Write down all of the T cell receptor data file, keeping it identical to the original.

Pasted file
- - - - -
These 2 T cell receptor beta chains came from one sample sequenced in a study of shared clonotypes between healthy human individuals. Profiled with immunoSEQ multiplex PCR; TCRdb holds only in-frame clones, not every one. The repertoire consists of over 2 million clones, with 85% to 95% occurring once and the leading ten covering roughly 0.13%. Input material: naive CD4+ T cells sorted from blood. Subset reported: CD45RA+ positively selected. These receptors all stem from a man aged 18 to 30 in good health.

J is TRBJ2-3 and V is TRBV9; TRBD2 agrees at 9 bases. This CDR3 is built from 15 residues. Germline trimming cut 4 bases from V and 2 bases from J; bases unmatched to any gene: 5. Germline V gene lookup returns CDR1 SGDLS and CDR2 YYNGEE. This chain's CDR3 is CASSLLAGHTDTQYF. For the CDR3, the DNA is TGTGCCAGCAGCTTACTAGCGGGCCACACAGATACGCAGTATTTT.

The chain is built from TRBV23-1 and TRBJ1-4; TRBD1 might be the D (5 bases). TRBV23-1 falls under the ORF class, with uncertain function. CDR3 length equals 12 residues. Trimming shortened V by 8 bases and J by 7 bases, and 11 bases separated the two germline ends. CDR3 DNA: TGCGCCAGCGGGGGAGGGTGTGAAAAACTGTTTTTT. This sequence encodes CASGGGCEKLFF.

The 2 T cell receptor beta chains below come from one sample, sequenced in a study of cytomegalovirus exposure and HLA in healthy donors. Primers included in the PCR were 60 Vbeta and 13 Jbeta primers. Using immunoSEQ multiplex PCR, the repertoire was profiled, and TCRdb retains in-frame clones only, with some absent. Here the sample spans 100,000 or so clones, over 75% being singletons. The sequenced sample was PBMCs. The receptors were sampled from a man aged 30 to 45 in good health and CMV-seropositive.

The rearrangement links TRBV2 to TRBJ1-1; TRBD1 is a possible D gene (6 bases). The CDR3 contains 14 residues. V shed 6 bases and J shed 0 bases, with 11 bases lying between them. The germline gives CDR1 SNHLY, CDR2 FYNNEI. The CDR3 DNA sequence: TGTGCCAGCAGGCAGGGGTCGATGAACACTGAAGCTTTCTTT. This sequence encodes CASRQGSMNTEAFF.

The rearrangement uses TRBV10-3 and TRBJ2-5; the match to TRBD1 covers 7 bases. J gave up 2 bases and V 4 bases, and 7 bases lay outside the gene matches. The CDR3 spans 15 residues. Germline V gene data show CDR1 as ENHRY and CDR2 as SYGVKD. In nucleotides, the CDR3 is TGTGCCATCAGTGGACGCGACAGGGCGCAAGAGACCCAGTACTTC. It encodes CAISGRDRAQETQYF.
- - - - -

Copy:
These 2 T cell receptor beta chains came from one sample sequenced in a study of shared clonotypes between healthy human individuals. Profiled with immunoSEQ multiplex PCR; TCRdb holds only in-frame clones, not every one. The repertoire consists of over 2 million clones, with 85% to 95% occurring once and the leading ten covering roughly 0.13%. Input material: naive CD4+ T cells sorted from blood. Subset reported: CD45RA+ positively selected. These receptors all stem from a man aged 18 to 30 in good health.

J is TRBJ2-3 and V is TRBV9; TRBD2 agrees at 9 bases. This CDR3 is built from 15 residues. Germline trimming cut 4 bases from V and 2 bases from J; bases unmatched to any gene: 5. Germline V gene lookup returns CDR1 SGDLS and CDR2 YYNGEE. This chain's CDR3 is CASSLLAGHTDTQYF. For the CDR3, the DNA is TGTGCCAGCAGCTTACTAGCGGGCCACACAGATACGCAGTATTTT.

The chain is built from TRBV23-1 and TRBJ1-4; TRBD1 might be the D (5 bases). TRBV23-1 falls under the ORF class, with uncertain function. CDR3 length equals 12 residues. Trimming shortened V by 8 bases and J by 7 bases, and 11 bases separated the two germline ends. CDR3 DNA: TGCGCCAGCGGGGGAGGGTGTGAAAAACTGTTTTTT. This sequence encodes CASGGGCEKLFF.

The 2 T cell receptor beta chains below come from one sample, sequenced in a study of cytomegalovirus exposure and HLA in healthy donors. Primers included in the PCR were 60 Vbeta and 13 Jbeta primers. Using immunoSEQ multiplex PCR, the repertoire was profiled, and TCRdb retains in-frame clones only, with some absent. Here the sample spans 100,000 or so clones, over 75% being singletons. The sequenced sample was PBMCs. The receptors were sampled from a man aged 30 to 45 in good health and CMV-seropositive.

The rearrangement links TRBV2 to TRBJ1-1; TRBD1 is a possible D gene (6 bases). The CDR3 contains 14 residues. V shed 6 bases and J shed 0 bases, with 11 bases lying between them. The germline gives CDR1 SNHLY, CDR2 FYNNEI. The CDR3 DNA sequence: TGTGCCAGCAGGCAGGGGTCGATGAACACTGAAGCTTTCTTT. This sequence encodes CASRQGSMNTEAFF.

The rearrangement uses TRBV10-3 and TRBJ2-5; the match to TRBD1 covers 7 bases. J gave up 2 bases and V 4 bases, and 7 bases lay outside the gene matches. The CDR3 spans 15 residues. Germline V gene data show CDR1 as ENHRY and CDR2 as SYGVKD. In nucleotides, the CDR3 is TGTGCCATCAGTGGACGCGACAGGGCGCAAGAGACCCAGTACTTC. It encodes CAISGRDRAQETQYF.